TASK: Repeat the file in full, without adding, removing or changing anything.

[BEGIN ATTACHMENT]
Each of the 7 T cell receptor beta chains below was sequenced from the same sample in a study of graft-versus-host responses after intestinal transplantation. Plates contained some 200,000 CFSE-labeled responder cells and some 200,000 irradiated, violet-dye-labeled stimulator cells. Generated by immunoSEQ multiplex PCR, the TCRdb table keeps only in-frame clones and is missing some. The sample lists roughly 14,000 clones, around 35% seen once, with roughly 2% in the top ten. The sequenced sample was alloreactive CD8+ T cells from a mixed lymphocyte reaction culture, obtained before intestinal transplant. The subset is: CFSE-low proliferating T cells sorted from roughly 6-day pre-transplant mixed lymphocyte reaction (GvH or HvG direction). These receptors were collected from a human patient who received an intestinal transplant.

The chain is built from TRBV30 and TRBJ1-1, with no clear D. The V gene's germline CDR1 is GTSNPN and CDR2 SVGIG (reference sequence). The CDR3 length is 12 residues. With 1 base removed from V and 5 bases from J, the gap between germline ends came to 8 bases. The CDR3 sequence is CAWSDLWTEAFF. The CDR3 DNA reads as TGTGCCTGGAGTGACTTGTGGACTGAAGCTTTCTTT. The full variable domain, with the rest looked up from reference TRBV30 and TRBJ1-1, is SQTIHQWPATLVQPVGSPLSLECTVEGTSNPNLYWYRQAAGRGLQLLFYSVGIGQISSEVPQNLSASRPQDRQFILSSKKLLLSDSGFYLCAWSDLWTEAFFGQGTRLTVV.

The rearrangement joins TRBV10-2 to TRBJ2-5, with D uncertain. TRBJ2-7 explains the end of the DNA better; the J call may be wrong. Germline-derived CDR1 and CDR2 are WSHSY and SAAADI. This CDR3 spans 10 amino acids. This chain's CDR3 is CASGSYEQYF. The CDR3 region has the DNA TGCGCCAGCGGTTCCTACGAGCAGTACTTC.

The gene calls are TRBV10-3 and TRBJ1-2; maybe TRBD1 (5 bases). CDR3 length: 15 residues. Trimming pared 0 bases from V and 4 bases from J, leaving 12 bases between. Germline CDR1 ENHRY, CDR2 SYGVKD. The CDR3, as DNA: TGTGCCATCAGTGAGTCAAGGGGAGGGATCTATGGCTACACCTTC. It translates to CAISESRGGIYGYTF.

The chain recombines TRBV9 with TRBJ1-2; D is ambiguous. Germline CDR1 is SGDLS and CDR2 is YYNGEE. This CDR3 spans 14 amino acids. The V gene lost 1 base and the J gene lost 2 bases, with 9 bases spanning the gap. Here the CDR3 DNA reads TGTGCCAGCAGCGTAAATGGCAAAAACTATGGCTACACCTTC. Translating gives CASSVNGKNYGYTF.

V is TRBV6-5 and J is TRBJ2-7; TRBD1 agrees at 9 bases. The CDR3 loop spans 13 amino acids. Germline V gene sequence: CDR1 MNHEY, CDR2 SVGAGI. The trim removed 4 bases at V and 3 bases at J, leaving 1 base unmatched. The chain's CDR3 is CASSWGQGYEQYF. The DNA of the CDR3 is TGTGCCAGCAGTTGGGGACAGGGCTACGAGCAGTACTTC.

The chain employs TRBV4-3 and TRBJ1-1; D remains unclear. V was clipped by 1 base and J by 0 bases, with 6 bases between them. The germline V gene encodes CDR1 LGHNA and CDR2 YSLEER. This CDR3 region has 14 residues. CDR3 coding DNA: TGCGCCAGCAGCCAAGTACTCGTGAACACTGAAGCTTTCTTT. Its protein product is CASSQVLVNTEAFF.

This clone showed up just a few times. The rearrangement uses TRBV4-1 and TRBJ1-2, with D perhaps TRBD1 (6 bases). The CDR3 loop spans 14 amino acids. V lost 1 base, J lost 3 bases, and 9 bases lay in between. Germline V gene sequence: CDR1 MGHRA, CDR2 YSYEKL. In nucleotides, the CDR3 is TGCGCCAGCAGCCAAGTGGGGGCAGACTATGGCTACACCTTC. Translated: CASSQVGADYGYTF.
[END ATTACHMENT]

Each of the 7 T cell receptor beta chains below was sequenced from the same sample in a study of graft-versus-host responses after intestinal transplantation. Plates contained some 200,000 CFSE-labeled responder cells and some 200,000 irradiated, violet-dye-labeled stimulator cells. Generated by immunoSEQ multiplex PCR, the TCRdb table keeps only in-frame clones and is missing some. The sample lists roughly 14,000 clones, around 35% seen once, with roughly 2% in the top ten. The sequenced sample was alloreactive CD8+ T cells from a mixed lymphocyte reaction culture, obtained before intestinal transplant. The subset is: CFSE-low proliferating T cells sorted from roughly 6-day pre-transplant mixed lymphocyte reaction (GvH or HvG direction). These receptors were collected from a human patient who received an intestinal transplant.

The chain is built from TRBV30 and TRBJ1-1, with no clear D. The V gene's germline CDR1 is GTSNPN and CDR2 SVGIG (reference sequence). The CDR3 length is 12 residues. With 1 base removed from V and 5 bases from J, the gap between germline ends came to 8 bases. The CDR3 sequence is CAWSDLWTEAFF. The CDR3 DNA reads as TGTGCCTGGAGTGACTTGTGGACTGAAGCTTTCTTT. The full variable domain, with the rest looked up from reference TRBV30 and TRBJ1-1, is SQTIHQWPATLVQPVGSPLSLECTVEGTSNPNLYWYRQAAGRGLQLLFYSVGIGQISSEVPQNLSASRPQDRQFILSSKKLLLSDSGFYLCAWSDLWTEAFFGQGTRLTVV.

The rearrangement joins TRBV10-2 to TRBJ2-5, with D uncertain. TRBJ2-7 explains the end of the DNA better; the J call may be wrong. Germline-derived CDR1 and CDR2 are WSHSY and SAAADI. This CDR3 spans 10 amino acids. This chain's CDR3 is CASGSYEQYF. The CDR3 region has the DNA TGCGCCAGCGGTTCCTACGAGCAGTACTTC.

The gene calls are TRBV10-3 and TRBJ1-2; maybe TRBD1 (5 bases). CDR3 length: 15 residues. Trimming pared 0 bases from V and 4 bases from J, leaving 12 bases between. Germline CDR1 ENHRY, CDR2 SYGVKD. The CDR3, as DNA: TGTGCCATCAGTGAGTCAAGGGGAGGGATCTATGGCTACACCTTC. It translates to CAISESRGGIYGYTF.

The chain recombines TRBV9 with TRBJ1-2; D is ambiguous. Germline CDR1 is SGDLS and CDR2 is YYNGEE. This CDR3 spans 14 amino acids. The V gene lost 1 base and the J gene lost 2 bases, with 9 bases spanning the gap. Here the CDR3 DNA reads TGTGCCAGCAGCGTAAATGGCAAAAACTATGGCTACACCTTC. Translating gives CASSVNGKNYGYTF.

V is TRBV6-5 and J is TRBJ2-7; TRBD1 agrees at 9 bases. The CDR3 loop spans 13 amino acids. Germline V gene sequence: CDR1 MNHEY, CDR2 SVGAGI. The trim removed 4 bases at V and 3 bases at J, leaving 1 base unmatched. The chain's CDR3 is CASSWGQGYEQYF. The DNA of the CDR3 is TGTGCCAGCAGTTGGGGACAGGGCTACGAGCAGTACTTC.

The chain employs TRBV4-3 and TRBJ1-1; D remains unclear. V was clipped by 1 base and J by 0 bases, with 6 bases between them. The germline V gene encodes CDR1 LGHNA and CDR2 YSLEER. This CDR3 region has 14 residues. CDR3 coding DNA: TGCGCCAGCAGCCAAGTACTCGTGAACACTGAAGCTTTCTTT. Its protein product is CASSQVLVNTEAFF.

This clone showed up just a few times. The rearrangement uses TRBV4-1 and TRBJ1-2, with D perhaps TRBD1 (6 bases). The CDR3 loop spans 14 amino acids. V lost 1 base, J lost 3 bases, and 9 bases lay in between. Germline V gene sequence: CDR1 MGHRA, CDR2 YSYEKL. In nucleotides, the CDR3 is TGCGCCAGCAGCCAAGTGGGGGCAGACTATGGCTACACCTTC. Translated: CASSQVGADYGYTF.